FSI Investmenti at cutting edge of Arab-Italian ventures

Giovanni Tempini, President of the Fondo Strategico Italiano. Photo credit: FSI

ROME – The Fondo Strategico Italiano (FSI) achieves its aims via direct investments and systemic joint ventures that together forge the fundamental strategy of the semi-official sovereign wealth fund. The FSI is creating close relationships with the Arab world, in particular with Kuwait and other emirates in the Gulf Cooperation Council.

  The most important operation FSI brokered recently is with the Kuwait Investment Authority (KIA). The two companies announced, at the beginning of 2014, an agreement negotiated under the government of former Italian Prime Minister Enrico Letta and then officially approved in July 2014. The accord consisted of founding of a new investment company – FSI Investimenti SpA– with assets and commitments worth 2.2 billion euros , 77 percent owned by FSI and the remaining 23 percent by KIA.

  After the agreement with the CEO of KIA, Bader Al Sa’ad, FSI CEO Maurizio Tamagnini together with Signor Letta expressed their satisfaction that the deal will not just create more investments for Italy’s market but also will strengthen existing economic and diplomatic ties between Italy and Kuwait. Those ties in recent years have been fundamental for Italy’s exports, helping to tackle the deep economic recession from which the country is fighting to emerge.

  Specifically, FSI investimenti will operate mainly in all the leading Italian sectors such as defence, security, infrastructure and public services, transportation, communication, energy, insurance and hi-tech research except in the sectors excluded by the KIA bylaws (alcohol and gaming).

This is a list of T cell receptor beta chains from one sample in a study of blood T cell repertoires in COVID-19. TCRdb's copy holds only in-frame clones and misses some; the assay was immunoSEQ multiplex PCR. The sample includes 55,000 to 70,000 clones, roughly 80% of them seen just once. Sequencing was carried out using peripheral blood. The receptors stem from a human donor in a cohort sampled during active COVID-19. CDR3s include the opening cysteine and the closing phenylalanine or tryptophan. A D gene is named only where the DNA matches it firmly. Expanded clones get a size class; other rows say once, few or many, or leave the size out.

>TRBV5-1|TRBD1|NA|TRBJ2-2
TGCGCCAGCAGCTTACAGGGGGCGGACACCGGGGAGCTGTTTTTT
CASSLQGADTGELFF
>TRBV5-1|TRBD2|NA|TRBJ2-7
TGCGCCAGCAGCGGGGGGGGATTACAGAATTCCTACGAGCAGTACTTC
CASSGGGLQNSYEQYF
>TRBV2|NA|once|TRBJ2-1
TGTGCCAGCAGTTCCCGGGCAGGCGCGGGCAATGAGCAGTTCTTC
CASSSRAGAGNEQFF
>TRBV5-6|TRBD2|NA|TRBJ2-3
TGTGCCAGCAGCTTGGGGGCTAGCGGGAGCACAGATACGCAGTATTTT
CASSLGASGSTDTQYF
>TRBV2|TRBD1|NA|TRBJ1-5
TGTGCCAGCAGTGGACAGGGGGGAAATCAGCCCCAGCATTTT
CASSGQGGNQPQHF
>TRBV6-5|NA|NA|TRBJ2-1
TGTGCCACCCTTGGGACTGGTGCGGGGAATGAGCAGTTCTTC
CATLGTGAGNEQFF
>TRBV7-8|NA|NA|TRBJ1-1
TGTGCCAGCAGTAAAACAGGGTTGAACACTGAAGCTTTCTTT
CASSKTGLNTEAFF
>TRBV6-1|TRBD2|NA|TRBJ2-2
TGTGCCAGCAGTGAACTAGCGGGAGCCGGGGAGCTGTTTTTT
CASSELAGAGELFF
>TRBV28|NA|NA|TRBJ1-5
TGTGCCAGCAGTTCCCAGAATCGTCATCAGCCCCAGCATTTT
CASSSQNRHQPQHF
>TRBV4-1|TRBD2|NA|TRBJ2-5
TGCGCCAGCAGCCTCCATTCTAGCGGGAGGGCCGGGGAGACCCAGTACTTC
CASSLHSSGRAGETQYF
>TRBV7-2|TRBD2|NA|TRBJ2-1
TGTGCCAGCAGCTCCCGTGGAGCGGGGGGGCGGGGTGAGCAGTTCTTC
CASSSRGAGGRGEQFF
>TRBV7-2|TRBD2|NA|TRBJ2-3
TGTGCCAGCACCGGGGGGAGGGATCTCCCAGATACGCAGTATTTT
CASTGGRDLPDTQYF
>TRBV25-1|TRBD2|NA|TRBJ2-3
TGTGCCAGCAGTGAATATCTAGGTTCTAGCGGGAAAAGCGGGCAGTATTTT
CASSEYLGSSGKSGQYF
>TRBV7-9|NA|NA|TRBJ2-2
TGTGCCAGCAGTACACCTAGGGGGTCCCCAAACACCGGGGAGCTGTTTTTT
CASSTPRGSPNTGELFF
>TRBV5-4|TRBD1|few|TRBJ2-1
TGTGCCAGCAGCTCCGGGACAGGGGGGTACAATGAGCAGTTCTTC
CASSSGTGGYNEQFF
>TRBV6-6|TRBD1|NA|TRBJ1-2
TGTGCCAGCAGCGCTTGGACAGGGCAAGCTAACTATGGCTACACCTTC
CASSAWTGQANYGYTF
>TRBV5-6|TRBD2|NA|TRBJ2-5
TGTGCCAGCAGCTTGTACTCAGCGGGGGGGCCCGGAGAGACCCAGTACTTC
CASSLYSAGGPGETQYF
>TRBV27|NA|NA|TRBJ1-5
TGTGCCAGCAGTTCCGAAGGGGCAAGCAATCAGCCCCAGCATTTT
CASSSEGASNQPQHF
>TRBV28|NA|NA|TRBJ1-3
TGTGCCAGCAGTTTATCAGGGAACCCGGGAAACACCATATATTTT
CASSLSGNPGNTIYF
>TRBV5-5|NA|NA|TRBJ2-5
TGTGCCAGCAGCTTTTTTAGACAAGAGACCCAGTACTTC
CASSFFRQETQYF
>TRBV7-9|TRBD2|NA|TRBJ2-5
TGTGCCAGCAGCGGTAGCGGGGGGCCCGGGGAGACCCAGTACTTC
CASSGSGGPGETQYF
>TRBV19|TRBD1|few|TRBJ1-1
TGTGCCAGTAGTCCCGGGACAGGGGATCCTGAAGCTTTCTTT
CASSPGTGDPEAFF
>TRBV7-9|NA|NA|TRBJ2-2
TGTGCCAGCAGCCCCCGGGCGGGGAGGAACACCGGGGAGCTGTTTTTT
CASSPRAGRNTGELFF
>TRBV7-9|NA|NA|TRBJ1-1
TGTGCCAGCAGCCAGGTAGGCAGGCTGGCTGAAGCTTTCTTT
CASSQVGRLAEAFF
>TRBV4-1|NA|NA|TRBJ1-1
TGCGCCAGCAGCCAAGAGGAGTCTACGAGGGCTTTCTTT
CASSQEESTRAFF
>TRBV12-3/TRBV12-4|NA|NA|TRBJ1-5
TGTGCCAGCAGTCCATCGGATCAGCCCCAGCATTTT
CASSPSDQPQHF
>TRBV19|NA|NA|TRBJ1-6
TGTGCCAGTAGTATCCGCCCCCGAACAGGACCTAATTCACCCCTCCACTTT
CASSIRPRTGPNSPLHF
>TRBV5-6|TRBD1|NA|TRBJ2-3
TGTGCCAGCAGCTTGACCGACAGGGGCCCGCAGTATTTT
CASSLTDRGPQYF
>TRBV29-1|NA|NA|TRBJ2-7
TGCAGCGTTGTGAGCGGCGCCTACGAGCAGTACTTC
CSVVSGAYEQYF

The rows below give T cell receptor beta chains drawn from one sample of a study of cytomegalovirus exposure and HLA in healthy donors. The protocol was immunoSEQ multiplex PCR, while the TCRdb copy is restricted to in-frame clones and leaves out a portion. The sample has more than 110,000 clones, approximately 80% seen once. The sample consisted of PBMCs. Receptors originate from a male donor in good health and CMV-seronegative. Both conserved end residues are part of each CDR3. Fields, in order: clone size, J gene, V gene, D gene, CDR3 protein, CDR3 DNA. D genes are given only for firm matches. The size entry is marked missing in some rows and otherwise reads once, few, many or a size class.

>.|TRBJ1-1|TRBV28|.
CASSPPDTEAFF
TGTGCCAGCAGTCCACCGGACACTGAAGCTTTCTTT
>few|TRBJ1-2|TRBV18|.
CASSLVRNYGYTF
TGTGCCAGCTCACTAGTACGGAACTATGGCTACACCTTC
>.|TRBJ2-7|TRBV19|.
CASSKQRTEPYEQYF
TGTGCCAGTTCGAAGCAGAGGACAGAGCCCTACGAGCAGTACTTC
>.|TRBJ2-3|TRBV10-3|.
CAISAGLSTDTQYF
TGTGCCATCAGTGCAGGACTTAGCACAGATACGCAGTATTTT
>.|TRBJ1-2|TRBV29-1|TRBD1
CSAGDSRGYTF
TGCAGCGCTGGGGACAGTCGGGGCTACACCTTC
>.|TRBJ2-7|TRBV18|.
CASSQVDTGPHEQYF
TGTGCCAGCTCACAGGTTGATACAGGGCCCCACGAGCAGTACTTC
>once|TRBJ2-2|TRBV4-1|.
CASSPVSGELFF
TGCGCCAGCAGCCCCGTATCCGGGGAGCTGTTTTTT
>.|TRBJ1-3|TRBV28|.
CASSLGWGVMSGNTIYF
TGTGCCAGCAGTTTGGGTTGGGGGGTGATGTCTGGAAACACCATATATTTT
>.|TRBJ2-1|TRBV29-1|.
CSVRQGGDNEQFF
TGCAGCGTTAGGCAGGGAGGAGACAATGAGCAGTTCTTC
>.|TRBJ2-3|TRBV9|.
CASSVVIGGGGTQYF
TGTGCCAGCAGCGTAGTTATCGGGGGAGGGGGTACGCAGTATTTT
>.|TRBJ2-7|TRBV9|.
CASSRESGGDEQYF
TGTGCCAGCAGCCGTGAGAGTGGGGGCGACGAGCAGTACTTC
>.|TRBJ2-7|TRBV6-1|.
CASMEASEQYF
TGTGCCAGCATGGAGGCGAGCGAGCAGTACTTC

KIA’s investment is one of the largest ever made by a sovereign wealth fund in a single company, proof of the reputation for reliability that FSI has built in the past two years, which is encouraging companies to view the state-backed investment fund as an ideal vehicle for investing in Italy.

 What does this joint venture entail in terms of commitment and at a financial/commercial level for both partners? With the creation of FSI Investimenti the KIA will become a primary member of the state-backed investment fund, actively participating in Italian industrial development.

  Moreover, although the Kuwaiti company will not be on the Board of Directors of FSI Investimenti, they will supervise future investments making sure their criteria and pre-requisites for companies are respected. Taking part in FSI also signifies that KIA will become an associate and minor backer of a certain number of companies in which FSI has already invested 2.6 billion euros. These are Kedrion, Metroweb, Valvitalia, Sia and the IQ Made in Italy joint venture.

 The companies they will no longer be partnered with are Generali insurance, who will be released by 2015 and Ansaldo Energia, which is merging with the Chinese company Shanghai Electrics. KIA’s 500 million euro injection is still filtering through (at time of writing they have currently invested 352 million euros) but this joint venture has already had an outstanding impact on FSI’s future and development.